Nine of the 10 articles on the warrant were passed by significant margins by the 77 voters present and changed several zoning bylaws and set regulations for marijuana producation and sales, including allowing for more retail locations, and limited solar array locations.
The bylaws related to zoning, marijuana production and sales, and large-scale solar installations have been developed over the past 18 months with aid from the Berkshire Regional Planning Commission. The process was funded through a local technical assistance grant — part of the town's Community Compact — that runs out on Dec. 31.
The complaints came at Monday's public hearing on a raft of bylaw revisions to update the town's zoning. Town officials are anticipating a special town meeting by late December or early January.
The solar bylaw was completed last year but not in time for the annual town meeting in May. It was presented at Monday night's Planning Board hearing as a standalone along with a number of connected zoning amendments and additions.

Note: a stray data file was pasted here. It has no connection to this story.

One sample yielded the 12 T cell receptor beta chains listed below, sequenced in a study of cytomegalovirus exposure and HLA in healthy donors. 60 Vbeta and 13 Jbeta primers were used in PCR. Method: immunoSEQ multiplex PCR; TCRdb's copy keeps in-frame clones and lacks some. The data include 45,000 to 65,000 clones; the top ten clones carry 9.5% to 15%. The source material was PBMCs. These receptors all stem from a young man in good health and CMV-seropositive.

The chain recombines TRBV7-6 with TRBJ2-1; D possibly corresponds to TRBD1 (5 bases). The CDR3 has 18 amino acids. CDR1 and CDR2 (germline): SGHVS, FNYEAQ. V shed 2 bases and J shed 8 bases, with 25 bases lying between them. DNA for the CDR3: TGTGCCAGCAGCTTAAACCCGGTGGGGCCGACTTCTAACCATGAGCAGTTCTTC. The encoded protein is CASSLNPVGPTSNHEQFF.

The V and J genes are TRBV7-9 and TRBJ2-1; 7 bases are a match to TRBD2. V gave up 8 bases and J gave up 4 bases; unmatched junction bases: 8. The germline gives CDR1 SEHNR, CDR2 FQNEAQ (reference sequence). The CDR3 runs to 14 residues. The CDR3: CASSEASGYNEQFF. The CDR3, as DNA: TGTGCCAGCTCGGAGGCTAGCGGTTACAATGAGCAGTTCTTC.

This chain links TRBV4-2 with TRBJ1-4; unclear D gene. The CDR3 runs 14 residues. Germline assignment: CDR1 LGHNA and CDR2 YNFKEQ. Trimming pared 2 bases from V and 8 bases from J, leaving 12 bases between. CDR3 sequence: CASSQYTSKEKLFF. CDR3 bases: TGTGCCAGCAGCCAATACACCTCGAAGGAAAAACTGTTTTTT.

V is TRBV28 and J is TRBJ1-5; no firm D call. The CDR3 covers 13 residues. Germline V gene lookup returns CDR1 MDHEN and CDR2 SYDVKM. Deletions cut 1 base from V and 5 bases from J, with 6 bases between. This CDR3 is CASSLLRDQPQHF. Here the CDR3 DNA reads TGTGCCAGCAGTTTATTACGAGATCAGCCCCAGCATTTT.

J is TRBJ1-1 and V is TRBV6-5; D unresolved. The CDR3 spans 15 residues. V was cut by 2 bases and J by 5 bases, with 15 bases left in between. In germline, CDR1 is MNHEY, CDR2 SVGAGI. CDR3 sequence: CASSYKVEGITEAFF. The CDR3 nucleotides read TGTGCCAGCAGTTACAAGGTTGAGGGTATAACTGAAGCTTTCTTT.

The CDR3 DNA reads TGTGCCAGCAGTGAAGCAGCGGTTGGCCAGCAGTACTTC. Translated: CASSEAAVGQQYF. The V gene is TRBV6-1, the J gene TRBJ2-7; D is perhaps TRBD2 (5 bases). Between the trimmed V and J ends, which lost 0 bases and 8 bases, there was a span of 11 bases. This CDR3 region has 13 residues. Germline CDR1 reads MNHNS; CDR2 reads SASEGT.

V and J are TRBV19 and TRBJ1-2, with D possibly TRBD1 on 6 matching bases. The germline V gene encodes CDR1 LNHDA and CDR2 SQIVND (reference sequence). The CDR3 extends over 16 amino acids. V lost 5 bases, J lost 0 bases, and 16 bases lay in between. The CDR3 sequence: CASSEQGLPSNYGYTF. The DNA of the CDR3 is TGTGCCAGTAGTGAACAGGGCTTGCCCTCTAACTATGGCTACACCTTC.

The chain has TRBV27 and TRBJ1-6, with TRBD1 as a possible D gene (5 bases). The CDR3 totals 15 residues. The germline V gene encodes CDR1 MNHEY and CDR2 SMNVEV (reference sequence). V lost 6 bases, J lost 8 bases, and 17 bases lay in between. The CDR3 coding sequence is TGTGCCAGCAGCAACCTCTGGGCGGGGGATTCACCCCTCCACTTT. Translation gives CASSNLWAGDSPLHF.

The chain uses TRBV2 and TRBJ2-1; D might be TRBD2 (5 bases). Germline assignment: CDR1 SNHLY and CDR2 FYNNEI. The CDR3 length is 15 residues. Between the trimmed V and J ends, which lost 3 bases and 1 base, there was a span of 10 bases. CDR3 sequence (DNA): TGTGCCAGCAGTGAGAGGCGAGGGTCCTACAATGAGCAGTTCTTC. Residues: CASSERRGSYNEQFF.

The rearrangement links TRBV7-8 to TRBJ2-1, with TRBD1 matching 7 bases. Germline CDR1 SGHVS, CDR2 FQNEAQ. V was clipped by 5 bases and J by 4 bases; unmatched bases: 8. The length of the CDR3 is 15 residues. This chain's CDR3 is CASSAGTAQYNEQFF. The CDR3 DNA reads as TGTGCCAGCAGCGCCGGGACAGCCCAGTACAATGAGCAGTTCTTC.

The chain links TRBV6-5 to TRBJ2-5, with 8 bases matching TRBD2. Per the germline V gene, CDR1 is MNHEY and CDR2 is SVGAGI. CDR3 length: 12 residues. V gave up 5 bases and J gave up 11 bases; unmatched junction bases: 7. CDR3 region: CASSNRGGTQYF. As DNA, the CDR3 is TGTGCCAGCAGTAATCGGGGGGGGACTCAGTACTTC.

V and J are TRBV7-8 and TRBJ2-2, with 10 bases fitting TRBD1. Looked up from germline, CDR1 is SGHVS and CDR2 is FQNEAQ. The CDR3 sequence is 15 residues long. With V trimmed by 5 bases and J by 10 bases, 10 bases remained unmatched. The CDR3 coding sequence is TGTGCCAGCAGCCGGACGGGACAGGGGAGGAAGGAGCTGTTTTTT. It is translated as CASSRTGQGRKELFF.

Some of the changes are technical "houskeeping" to existing language. One amendment makes regulations in a recently created district resemble those in other parts of town, and another increases the opportunity for multifamily housing.
Before Town Manager Paul Sieloff walked the Selectmen through the nine potential town meeting articles Monday, Planning Board member Jamie Szczepaniak went over the zoning changes that will be on the town warrant.
The Board of Selectmen wants to go west for information about how to deal with the advent of legalized recreational marijuana.
On Monday, the board revisited the question of what kinds of local fees to attach to the sale of pot if and when a purveyor opens shop in the town next year.
BRPC supports the state's push to overhaul land use regulations. But, the specifics in the bills from the House and Senate have raised some concern.
For months, Berkshire Regional Planning Commission's regional issues committee has been pouring over the details of the massive omnibus bills. Two bills are going through the legislative process now - one from the House and one from the Senate - with similar changes to zoning and other land use regulations.
The board hopes to have at least one proposal ready to go in time for a prospective special town meeting in November to decide whether to expand the Mount Greylock Regional School District to include Williamstown Elementary and Lanesborough Elementary.